Developing a Visitor Transit System for the Stonehenge World Heritage Site



Developing a Visitor Transit System for the Stonehenge World Heritage Site

Authors

J P Hawthorne,Sinclair Knight Merz, UK

Description

World class transit for a World Heritage Site. Addressing the challenges in developing an environmentally acceptable visitor transit system to link the prehistoric monuments at Stonehenge with the proposed new visitor centre.

Abstract

Stonehenge is one of the most important prehistoric monuments in the United Kingdom, and is recognised as a World Heritage Site. Yet it has been famously described by a UK government committee as a 'national disgrace'. It is currently surrounded by roads and its visitor facilities are inadequate for today's needs.
The Stonehenge Project plans to provide a dignified setting for this iconic monument. A new visitor centre is planned, with improved road access and parking for cars and coaches. The intention is that visitors should be able to enjoy the experience of exploring Stonehenge in a wider context, without the distraction of traffic and other intrusions in the landscape. However, the new visitor centre is some 3 km to the east of Stonehenge, and it will therefore be necessary to provide a high quality visitor transit system to transport visitors from the visitor centre to drop-off points within the World Heritage Site. This system must be capable of carrying peak visitor numbers within stringent limits for noise and visual intrusion.
A key concern is the need to minimise the impact on the landscape, both in the construction of the trackway and the environmental and operational characteristics of the vehicles to be used. A detailed Service and Quality Specification has been prepared, against which potential vehicle types, including guidance and propulsion systems, can be evaluated. The risk of damage to sub-surface archaeological features, and the stipulation that the trackway should have a natural surface, effectively rules out virtually all tracked or guided systems. Possible vehicles types will have to meet strict criteria for noise, visual impact and emissions.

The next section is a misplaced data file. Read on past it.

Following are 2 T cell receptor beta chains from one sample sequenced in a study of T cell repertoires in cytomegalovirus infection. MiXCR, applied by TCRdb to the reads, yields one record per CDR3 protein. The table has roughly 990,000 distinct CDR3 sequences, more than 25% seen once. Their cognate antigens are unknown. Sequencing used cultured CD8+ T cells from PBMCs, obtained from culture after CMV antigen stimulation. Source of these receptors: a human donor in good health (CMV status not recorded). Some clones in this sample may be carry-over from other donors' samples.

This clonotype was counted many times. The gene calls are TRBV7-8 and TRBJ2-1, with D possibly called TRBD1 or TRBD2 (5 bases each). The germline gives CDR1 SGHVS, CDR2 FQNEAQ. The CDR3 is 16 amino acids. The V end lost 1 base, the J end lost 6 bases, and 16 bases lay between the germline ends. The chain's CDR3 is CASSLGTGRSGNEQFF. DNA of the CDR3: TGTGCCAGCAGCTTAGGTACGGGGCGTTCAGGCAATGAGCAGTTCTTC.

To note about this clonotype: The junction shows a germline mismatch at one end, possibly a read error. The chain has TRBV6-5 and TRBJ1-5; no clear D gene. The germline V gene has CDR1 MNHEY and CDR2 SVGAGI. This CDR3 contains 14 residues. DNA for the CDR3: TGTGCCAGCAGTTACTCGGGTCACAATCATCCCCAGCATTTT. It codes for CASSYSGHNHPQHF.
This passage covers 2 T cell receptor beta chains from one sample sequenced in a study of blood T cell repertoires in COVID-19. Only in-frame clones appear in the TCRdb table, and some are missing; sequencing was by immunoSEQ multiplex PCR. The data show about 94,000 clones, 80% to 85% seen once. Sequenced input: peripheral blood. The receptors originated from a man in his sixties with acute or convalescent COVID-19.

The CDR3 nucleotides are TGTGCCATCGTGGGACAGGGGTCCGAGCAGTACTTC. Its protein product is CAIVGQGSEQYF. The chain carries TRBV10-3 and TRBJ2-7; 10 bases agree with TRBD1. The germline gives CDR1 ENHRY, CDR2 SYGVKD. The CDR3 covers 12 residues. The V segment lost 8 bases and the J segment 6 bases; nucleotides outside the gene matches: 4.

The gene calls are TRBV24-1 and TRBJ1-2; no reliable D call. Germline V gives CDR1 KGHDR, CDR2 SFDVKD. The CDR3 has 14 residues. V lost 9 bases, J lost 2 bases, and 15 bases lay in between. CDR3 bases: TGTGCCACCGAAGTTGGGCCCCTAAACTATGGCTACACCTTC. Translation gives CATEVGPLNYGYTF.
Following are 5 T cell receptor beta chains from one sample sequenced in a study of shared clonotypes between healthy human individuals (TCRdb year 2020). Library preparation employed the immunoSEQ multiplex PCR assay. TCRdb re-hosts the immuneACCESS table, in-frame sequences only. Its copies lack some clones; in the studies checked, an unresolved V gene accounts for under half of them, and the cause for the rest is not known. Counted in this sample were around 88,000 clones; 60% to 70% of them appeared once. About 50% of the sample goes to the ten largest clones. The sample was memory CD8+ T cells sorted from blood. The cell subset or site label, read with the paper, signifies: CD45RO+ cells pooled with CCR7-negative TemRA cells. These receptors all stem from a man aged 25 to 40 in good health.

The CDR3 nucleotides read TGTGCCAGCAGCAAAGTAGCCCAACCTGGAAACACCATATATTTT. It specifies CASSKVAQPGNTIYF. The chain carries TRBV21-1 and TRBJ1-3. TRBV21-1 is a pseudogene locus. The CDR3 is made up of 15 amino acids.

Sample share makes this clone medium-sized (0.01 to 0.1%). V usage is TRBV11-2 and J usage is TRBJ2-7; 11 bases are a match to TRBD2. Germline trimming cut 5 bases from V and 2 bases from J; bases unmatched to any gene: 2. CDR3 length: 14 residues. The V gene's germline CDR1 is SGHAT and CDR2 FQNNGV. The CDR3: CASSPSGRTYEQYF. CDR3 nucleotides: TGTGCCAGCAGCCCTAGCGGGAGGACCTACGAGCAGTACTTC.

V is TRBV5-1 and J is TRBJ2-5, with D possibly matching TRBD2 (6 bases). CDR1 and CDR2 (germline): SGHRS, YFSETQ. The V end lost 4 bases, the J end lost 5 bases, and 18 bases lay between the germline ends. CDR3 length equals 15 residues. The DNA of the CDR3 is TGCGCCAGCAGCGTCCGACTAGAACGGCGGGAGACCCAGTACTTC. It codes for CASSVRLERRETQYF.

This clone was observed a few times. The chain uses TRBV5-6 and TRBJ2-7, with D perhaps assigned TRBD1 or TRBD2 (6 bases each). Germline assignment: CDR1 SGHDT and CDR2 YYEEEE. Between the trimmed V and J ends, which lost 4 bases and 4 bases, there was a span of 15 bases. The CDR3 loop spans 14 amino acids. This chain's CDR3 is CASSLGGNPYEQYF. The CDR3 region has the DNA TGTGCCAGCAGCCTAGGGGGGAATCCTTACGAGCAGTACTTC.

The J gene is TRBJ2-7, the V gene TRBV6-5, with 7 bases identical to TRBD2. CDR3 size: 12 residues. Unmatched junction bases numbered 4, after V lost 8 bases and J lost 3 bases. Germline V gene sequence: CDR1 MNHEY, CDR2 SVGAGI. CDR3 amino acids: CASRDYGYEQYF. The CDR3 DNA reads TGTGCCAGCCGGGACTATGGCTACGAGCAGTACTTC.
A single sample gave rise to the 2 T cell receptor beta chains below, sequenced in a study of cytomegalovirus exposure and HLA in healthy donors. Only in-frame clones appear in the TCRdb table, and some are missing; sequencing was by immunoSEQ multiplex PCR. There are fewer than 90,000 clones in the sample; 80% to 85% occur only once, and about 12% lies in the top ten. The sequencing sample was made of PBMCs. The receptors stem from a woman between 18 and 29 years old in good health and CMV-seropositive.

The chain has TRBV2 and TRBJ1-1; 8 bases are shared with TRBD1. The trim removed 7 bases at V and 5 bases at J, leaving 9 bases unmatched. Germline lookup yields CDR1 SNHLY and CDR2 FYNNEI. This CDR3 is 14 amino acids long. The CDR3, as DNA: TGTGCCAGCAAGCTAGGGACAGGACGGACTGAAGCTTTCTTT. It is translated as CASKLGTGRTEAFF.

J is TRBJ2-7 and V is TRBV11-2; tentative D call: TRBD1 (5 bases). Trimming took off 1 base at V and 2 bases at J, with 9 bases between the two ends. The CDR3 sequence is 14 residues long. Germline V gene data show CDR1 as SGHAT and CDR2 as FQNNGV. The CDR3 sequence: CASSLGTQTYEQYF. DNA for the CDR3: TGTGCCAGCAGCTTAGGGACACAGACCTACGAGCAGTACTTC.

The visitor transit system must complement the other visitor facilities. Thus emerging details of possible vehicle capacities are fed back into detailed service plans, to ensure that the capacity of the transit system can be matched with overall visitor management plans for the site, and to enable the width of the trackway to be minimised in the most sensitive locations.
Detailed discussions with manufacturers have already been undertaken to ensure that potential vehicle types could achieve high environmental standards. It is also important to minimise operational risks in a high-profile location.
The initial proposals for the visitor transit system formed an important part of the planning application for the visitor centre, and were subject to detailed examination by the local planning authority. The visitor centre received planning permission with the provision that more detailed plans for the visitor transit system must be approved before construction can commence. However, this approval is currently subject to review by central government.
A further complication is that the development of plans for the visitor centre is closely connected with a scheme by the UK Highways Agency to improve the adjacent A303 trunk road, including a tunnelled section in the vicinity of Stonehenge itself. This is currently awaiting funding authority.
This paper describes progress to date on the development of the visitor transit system, and in particular the measures necessary to secure public acceptance and obtain planning permission. Subject to the progress of the review, and funding decisions regarding the improvement of the A303, it is hoped to include an update on next stages in the conference presentation.

Publisher

Association for European Transport